But you also like those introverted intelligent guys as well.
There are guys who are jocks and guys who are not.
Each of these guys you appreciate for what he brings to the table too.
Romantic Friendships are as much for you girls as they are for the guys. It about enjoying everyone!
This isn’t about “just sex.”
It’s about experiencing and sharing connection.
On a deep romantic level.
There are so many amazing people in this world you can enjoy a connection with.
Each of them brings different value into the equation.
Why not configure your love life so you can enjoy each person for who he or she is?
Without putting them under any pressure to be something that they’re not.
All it takes is to open your mind.
Try things a different way.
What do you think? Is it time to experience the perfect partner by finding them in the Romantic Friendships you enjoy?
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This Post Has 2 Comments
Loved the points you raised in this blog, and I can see how they apply to men and women alike.
Here is my main question/comment:
1. How about when you are the guy/girl with a preponderance of commonly desired qualities? For example, a woman who is smart/intellectual, has and continues to work on her self-development, takes physical care of herself, can party with the best of them when she feels like it, and doesn’t mind sharing “power” in the bedroom or within the relationship (what I call a “good leader”)? This woman does exist. As does her male corollary. They are not littered in the streets but they do exist. And they are aware of what they bring to the table. They can be intimidating, whether they are male or female.
Who should this woman be seeking, especially if she’s seeking someone who is not the same as her but similar? She may “lack” perfect status somehow but by all means, she’s got her act together! I think these women (and men as the case may be) sometimes find themselves in a quandary because they are not expecting it all in a partner, but for better or worse have a longer list because they know it’s possible and though the idea of more than one romantic friendship is a “solution”, sometimes it is culturally difficult. The very thing that allows her to be “submissive” at times is the thing that culturally prevents her from seeking what she wants in multiple partners/romantic friendships. In some cases, this woman will opt to be single so as not to put too much undue pressure on a man/boyfriend as she is conscious of the fact she can be intimidating without wanting to be. Or she makes sure she has a balance of male and female friendships (platonic) in addition to her partner.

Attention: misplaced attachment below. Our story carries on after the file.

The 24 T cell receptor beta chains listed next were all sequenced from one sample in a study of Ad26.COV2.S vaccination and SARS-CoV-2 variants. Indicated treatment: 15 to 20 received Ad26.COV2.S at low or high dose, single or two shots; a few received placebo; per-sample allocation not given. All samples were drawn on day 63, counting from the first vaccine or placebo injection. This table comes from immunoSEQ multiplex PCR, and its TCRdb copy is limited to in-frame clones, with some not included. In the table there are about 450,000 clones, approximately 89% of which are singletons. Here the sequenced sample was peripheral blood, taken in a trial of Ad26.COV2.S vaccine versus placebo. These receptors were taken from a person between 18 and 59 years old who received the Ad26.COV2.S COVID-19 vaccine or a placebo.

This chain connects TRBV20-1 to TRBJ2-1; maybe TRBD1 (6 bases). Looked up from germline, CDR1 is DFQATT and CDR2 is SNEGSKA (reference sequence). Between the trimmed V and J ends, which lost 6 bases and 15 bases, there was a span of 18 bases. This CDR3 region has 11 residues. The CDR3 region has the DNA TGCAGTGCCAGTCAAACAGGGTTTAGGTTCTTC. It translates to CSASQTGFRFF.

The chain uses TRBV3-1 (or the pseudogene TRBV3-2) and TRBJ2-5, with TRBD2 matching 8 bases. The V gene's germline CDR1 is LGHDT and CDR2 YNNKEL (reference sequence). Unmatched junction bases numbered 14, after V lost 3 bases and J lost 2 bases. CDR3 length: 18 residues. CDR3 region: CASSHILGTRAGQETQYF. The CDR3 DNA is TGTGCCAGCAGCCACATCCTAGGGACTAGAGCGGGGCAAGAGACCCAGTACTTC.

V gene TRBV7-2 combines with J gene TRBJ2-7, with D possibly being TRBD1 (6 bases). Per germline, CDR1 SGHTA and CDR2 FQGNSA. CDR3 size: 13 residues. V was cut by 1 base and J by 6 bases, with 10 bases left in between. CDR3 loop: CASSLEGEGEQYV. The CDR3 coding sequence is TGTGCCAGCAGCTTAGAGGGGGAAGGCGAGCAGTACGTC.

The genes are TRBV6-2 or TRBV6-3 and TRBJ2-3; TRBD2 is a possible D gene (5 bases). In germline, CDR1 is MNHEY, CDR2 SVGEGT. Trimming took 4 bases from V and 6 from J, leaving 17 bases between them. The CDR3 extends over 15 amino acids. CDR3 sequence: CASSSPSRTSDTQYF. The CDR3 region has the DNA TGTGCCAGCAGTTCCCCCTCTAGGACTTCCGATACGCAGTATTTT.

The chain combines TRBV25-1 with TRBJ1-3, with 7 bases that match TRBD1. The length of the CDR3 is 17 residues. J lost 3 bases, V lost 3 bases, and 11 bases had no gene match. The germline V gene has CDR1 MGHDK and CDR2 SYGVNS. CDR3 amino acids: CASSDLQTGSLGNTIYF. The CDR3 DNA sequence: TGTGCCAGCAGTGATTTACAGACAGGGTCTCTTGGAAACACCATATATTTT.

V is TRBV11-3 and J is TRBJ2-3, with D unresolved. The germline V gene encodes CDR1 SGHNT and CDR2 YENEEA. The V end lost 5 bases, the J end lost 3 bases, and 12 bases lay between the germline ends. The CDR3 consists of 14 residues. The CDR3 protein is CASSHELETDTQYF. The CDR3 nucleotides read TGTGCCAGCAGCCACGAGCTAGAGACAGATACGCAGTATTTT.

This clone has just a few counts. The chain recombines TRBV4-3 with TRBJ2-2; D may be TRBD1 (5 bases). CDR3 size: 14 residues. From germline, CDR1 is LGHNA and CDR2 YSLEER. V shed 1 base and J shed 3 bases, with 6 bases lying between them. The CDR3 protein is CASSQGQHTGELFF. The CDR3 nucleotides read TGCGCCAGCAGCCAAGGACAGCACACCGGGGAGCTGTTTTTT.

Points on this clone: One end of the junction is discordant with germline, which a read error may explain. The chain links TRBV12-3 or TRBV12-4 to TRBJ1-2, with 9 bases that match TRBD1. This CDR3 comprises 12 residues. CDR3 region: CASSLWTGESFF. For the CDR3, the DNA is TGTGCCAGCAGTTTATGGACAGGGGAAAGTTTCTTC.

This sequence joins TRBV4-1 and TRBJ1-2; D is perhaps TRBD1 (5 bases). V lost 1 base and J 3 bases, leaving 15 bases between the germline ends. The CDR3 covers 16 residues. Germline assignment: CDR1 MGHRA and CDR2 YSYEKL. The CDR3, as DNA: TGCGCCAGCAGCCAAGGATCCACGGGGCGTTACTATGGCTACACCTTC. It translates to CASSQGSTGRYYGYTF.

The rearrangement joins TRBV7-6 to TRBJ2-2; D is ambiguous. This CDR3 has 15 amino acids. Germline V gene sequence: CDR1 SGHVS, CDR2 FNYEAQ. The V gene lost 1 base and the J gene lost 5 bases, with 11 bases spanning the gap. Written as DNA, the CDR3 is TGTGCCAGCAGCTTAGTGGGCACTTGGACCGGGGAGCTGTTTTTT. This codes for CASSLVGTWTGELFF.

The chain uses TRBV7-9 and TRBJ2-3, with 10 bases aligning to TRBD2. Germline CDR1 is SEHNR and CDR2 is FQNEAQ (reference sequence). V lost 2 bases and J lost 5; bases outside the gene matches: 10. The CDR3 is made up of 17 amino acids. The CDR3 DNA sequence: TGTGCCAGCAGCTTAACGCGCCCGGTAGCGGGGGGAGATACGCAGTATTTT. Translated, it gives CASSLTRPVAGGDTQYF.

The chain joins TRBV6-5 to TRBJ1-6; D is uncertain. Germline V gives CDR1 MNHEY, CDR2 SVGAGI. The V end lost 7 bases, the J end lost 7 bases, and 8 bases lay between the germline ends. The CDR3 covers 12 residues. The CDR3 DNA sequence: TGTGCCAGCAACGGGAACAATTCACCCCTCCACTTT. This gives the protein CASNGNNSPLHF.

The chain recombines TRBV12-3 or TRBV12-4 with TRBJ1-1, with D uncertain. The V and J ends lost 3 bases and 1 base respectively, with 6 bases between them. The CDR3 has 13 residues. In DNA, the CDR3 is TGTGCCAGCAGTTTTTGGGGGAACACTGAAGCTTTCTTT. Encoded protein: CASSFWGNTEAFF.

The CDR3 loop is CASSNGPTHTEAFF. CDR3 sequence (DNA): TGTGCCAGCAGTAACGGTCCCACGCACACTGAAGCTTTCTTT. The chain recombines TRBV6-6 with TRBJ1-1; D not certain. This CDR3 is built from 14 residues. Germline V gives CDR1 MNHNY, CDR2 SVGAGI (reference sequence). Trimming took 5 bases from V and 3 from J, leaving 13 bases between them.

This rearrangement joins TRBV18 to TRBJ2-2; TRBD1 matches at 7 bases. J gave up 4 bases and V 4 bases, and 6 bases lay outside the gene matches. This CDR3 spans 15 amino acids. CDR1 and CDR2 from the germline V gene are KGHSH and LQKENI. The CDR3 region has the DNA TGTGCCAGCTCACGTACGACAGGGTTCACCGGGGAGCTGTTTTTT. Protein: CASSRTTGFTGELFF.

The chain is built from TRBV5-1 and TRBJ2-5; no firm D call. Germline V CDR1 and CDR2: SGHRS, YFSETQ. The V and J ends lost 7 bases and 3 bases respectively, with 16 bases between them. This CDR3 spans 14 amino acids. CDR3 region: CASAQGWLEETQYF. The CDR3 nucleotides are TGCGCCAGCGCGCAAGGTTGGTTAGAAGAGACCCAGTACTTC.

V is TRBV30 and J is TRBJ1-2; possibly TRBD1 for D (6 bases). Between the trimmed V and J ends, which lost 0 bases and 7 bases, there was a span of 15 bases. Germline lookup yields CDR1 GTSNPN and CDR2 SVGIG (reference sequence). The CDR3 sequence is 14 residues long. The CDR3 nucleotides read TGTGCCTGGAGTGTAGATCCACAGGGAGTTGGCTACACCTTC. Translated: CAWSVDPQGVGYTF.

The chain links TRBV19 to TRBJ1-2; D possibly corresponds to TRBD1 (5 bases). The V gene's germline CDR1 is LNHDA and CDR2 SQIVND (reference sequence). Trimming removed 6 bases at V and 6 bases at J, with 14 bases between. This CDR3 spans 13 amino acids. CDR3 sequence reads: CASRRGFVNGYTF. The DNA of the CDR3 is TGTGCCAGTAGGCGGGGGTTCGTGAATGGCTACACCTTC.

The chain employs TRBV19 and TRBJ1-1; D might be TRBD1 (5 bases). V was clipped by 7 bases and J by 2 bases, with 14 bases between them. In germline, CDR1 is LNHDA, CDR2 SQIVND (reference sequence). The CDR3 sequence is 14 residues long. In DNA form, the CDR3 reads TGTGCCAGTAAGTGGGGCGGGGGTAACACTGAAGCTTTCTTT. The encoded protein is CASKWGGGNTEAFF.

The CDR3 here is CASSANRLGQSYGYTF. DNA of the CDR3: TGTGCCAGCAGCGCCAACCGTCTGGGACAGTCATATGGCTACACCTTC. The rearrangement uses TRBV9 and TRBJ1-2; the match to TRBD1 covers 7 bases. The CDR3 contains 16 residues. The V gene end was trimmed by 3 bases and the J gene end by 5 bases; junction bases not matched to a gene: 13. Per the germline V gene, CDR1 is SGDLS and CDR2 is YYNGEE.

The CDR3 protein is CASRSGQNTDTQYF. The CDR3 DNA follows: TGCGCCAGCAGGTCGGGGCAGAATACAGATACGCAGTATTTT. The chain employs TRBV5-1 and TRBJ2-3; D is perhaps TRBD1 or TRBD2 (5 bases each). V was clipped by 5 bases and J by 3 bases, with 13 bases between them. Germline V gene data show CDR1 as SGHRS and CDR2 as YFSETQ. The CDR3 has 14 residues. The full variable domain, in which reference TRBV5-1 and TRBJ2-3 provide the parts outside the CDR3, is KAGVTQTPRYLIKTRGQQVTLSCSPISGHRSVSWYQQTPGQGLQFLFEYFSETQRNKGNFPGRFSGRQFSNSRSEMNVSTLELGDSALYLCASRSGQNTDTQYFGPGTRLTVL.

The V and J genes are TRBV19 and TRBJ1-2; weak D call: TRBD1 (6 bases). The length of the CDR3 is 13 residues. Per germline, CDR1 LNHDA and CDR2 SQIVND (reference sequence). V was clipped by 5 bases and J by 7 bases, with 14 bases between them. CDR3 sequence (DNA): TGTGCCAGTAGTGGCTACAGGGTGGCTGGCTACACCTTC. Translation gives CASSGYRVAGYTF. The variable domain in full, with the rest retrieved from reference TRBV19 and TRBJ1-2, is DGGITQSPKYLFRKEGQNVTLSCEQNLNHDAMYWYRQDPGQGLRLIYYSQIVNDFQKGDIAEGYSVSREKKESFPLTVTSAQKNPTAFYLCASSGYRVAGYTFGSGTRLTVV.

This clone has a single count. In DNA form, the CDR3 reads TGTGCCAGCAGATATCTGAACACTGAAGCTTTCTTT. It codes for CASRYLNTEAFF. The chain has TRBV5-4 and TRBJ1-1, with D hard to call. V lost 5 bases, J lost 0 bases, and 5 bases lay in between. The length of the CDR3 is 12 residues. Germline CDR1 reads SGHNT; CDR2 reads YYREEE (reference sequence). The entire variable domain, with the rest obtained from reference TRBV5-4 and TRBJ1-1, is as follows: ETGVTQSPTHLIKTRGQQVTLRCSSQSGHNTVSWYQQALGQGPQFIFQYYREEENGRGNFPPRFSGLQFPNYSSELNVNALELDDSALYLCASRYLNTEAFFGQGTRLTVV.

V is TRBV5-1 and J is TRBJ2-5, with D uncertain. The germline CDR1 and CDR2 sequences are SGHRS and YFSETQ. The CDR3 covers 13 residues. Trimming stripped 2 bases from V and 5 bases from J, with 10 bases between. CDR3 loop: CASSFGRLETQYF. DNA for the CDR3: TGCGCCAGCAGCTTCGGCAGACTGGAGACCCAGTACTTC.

Is this woman (or man) doomed to singledom. Or should they pursue the traditional theory of focus on what’s most important and seek that out. The rest you get through personal pursuits and other friendships. Personally, I think this is very viable. Nobody has it “all”. When they do, they often lack time for a proper relationship which leads to its own set of unique issues (unless partner is in same boat).
It’s all very confusing. I do appreciate your perspective though as you put a spotlight on the contradictions. These are key. And everyone needs to examine their own contradictions.
@Sunny – As always you raise thought provoking questions! 🙂
There are a lot of different layers to what you’ve written. It seems like underlying all of them though, is the assumption we need or want to make monogamy work.
Of course a big part of what I’m about here, is pointing out how challenging that goal actually is. I also point out that when our priority is monogamy, it is not romantic love.
A central reason monogamy is so challenging is because it shifts our attention from valuing our partners for who they are, to requiring them to be something for us.
If we’re going to make that kind of exclusive commitment, they better be as close to “everything” as we can identify, in order to make our commitment “safe.”
Of course the divorce stats demonstrate plainly the success rate of that project.
Is the alternative to choose not to love romantically at all?
If the possibility of romantic friendships is blocked through fear of cultural ramifications or emotional resistance stemming from biological/societal programming, perhaps the answer to this question is, “Yes.”
But since I think romantic love is the most important thing we can experience in this life, I choose the opposite. I’m willing to go against what’s popular and experience love without the baggage instead.
Everyone has to make their own choices in this regard. Only the person in question can finally decide what’s best for them.